NVIDIA suffers massive GPU market share slide

Summary:Chip maker NVIDIA saw a massive GPU market share slide during Q1 '11 according to estimates released by graphics research and consulting firm Jon Peddie Research.

Chip maker NVIDIA saw a massive GPU market share slide during Q1 '11 according to estimates released by graphics research and consulting firm Jon Peddie Research.

The estimates show NVIDIA sliding over 28 percent, year-on-year. Where there are losers, there are winners. Jon Peddie Research predicts that AMD has seen its market share by over 15 percent, while Intel has seem a market share growth of just under 10 percent.

Not only has NVIDIA slid well into third place, if this latest data is correct, NVIDIA is rapidly sliding out of the game. Sure, it has been a tough quarter for the PC sector, with shipments slipping 5.4 percent, but a slid of this magnitude means that NVIDIA has problems.

So, what's gone wrong at NVIDIA? Well, the company did have that GPU overheating debacle back in 2008, which shook OEM and consumer confidence. Then NVIDIA got ousted from Apple hardware (which was bad for NVIDIA because while the PC market was shrinking, Apple was experiencing a growth spurt).

NVIDIA needs to regroup before its market share slides even further.

[UPDATE: This in from an NVIDIA spokesperson:

The topline report only covers overall graphics shipments, which is no longer a relevant metric for NVIDIA since we exited the chipset business. Jon Peddie and Dean McCarron of Mercury Research both indicate that the reason for NVIDIA's decline in overall share is simply because we no longer compete for integrated graphics.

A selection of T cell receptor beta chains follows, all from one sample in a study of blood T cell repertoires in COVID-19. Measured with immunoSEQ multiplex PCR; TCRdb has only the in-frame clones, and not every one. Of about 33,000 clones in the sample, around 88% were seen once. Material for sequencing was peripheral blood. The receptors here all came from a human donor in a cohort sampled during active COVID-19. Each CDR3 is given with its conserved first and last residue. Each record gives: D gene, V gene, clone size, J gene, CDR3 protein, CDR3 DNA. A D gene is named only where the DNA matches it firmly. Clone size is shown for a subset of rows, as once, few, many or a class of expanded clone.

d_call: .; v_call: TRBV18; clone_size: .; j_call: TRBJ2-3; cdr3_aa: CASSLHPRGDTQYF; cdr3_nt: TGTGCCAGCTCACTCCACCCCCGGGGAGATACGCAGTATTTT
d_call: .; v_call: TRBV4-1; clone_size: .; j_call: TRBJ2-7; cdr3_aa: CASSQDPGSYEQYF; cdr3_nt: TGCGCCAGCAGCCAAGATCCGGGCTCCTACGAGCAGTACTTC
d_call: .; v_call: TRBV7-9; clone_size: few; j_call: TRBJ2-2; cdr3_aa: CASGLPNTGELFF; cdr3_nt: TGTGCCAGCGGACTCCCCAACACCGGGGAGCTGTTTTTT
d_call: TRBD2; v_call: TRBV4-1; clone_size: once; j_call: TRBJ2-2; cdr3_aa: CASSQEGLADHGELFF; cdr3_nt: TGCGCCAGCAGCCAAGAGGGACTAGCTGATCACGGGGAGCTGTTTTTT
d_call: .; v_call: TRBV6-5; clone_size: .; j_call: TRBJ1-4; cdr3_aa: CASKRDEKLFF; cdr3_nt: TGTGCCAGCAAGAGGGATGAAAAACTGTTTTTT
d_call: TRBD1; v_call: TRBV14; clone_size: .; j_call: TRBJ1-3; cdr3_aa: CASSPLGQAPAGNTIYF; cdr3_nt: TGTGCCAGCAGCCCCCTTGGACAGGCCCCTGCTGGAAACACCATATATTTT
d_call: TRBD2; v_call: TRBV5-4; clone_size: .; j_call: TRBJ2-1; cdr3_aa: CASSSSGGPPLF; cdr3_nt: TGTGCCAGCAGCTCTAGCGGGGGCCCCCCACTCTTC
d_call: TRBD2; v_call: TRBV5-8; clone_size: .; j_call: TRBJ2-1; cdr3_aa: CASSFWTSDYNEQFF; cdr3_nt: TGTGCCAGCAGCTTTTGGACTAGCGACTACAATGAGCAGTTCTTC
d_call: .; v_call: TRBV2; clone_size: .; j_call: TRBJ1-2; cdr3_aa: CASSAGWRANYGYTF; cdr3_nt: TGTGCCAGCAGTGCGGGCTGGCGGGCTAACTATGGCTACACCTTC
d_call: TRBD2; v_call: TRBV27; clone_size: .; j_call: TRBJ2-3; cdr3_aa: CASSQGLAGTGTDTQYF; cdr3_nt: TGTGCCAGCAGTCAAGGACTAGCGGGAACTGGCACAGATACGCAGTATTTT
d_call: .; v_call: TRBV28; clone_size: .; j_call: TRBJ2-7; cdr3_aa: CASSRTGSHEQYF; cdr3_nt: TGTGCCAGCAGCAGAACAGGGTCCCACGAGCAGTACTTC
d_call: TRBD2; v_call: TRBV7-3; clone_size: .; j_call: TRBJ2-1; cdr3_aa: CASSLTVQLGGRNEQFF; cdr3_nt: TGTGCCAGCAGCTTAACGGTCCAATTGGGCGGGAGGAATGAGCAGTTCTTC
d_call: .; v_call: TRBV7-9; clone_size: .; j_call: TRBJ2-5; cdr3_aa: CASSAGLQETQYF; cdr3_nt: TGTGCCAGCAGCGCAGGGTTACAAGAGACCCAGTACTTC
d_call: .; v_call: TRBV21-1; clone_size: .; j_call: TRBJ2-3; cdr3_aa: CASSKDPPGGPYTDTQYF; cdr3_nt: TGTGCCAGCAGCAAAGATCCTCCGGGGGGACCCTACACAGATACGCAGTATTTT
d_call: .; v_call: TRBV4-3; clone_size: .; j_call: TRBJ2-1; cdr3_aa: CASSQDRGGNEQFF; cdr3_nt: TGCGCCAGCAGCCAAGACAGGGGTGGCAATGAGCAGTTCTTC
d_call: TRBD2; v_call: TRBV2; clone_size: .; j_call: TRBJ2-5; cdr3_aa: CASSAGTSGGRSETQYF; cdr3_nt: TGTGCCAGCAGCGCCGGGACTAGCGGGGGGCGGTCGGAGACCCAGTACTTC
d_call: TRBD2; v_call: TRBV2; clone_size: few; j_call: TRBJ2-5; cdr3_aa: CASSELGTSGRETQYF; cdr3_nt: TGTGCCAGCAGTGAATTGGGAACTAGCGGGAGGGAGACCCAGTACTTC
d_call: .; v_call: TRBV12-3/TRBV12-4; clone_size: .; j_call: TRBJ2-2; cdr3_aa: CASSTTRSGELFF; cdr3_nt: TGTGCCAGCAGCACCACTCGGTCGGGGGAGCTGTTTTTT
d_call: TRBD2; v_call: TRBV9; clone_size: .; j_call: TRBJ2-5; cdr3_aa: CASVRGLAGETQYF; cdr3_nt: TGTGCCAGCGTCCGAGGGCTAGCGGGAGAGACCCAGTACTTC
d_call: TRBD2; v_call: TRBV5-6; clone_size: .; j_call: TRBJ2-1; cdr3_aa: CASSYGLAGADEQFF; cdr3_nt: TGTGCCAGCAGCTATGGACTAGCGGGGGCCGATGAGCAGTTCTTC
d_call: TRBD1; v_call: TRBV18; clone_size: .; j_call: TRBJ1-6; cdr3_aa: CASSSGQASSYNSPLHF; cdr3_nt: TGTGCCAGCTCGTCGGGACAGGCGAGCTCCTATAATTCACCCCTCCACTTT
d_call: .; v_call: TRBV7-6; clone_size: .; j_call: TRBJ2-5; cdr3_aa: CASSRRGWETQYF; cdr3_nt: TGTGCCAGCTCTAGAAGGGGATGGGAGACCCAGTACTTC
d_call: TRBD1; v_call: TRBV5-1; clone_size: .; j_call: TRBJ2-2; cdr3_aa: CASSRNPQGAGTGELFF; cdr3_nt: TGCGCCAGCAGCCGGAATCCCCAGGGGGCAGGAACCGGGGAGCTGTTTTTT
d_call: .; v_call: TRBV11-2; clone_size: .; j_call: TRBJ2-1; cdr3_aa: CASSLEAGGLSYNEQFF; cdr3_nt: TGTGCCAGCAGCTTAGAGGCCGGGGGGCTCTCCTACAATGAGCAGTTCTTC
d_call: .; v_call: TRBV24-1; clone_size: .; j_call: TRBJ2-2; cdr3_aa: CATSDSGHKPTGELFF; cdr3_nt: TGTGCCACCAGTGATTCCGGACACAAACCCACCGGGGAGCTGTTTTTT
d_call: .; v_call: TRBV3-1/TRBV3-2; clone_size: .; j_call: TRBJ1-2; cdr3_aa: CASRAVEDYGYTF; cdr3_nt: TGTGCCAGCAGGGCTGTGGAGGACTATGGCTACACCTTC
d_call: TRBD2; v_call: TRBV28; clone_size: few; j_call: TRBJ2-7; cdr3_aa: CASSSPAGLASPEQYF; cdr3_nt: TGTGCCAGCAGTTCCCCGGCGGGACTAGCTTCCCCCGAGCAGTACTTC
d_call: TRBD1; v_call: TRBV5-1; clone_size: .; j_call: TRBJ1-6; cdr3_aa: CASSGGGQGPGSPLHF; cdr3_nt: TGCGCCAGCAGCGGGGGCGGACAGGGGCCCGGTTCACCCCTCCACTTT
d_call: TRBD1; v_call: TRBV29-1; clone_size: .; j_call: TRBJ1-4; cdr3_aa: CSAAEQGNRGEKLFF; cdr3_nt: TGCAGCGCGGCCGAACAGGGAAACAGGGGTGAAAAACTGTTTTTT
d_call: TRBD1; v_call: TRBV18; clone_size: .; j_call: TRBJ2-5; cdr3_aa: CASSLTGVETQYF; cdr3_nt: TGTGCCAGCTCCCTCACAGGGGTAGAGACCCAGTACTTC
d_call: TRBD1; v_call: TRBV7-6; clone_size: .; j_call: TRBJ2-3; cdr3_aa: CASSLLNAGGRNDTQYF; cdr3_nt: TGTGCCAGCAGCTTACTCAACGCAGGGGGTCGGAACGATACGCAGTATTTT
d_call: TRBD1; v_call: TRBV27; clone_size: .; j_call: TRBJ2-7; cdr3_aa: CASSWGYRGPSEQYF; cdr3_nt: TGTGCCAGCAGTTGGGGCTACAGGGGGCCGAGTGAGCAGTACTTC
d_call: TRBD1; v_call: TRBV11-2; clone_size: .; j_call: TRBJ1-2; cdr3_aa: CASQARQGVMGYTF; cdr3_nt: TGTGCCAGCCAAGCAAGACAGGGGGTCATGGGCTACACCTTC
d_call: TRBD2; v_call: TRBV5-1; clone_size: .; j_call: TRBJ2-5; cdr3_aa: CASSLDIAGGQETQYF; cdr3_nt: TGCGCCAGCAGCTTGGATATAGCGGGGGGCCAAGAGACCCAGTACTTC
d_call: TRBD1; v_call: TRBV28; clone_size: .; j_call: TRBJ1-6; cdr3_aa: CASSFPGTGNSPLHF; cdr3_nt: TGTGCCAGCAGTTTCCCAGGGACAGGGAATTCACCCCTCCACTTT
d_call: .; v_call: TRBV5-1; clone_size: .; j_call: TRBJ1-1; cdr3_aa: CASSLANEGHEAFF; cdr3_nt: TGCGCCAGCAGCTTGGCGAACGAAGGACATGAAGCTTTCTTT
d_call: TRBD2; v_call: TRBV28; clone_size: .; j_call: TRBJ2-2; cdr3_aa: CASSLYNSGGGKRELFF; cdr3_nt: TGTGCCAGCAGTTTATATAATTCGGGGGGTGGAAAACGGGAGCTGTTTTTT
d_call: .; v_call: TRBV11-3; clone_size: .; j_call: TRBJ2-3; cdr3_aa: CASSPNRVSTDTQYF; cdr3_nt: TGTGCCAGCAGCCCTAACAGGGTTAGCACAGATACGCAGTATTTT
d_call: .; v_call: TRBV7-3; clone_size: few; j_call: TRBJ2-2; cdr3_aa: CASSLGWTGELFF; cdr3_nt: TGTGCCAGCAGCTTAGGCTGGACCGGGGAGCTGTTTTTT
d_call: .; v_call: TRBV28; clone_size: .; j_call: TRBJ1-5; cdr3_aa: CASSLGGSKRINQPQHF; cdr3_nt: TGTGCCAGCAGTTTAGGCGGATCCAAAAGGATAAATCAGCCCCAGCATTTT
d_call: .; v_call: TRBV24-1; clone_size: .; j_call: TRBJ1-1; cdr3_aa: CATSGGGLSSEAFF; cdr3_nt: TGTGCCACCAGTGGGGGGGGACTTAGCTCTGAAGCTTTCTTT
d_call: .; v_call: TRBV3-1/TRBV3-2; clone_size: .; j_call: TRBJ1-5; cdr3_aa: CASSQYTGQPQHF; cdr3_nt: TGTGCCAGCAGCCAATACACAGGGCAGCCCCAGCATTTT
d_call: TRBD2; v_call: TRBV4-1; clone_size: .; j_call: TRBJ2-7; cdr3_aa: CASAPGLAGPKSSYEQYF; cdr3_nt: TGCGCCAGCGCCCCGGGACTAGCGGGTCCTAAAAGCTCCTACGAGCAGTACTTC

NVIDIA competes in the discrete graphics market, where we remain the market leader with more than 50% market share. We have a strong position in the desktop market, particularly in the high-margin segments, where our DX11 desktop GPUs are experiencing rapid growth. In discrete notebook graphics, we're at the beginning of a significant share gain, as the industry transitions to Sandy Bridge.

It's a fair point, but it still doesn't convince me, and here's why. First off, integrated graphics are in because integrated means cheap and right now cheap sells. Integrated will become even more important as AMD and Intel increasingly make "GPUs on the CPU' a norm. This still leaves room for discrete, but that sector will undoubtedly shrink.

Another issue here is that I see the discrete GPU market shrinking as the gaming PC (which needs a new graphics card at least once a year if you want to keep up) gives further ground to the games console. Relying of discrete graphics, in particular high-end, high margin is dangerous when money is tight and consoles are cheap.]

Topics: Processors, Hardware, Networking


Adrian Kingsley-Hughes is an internationally published technology author who has devoted over a decade to helping users get the most from technology -- whether that be by learning to program, building a PC from a pile of parts, or helping them get the most from their new MP3 player or digital camera.Adrian has authored/co-authored technic... Full Bio

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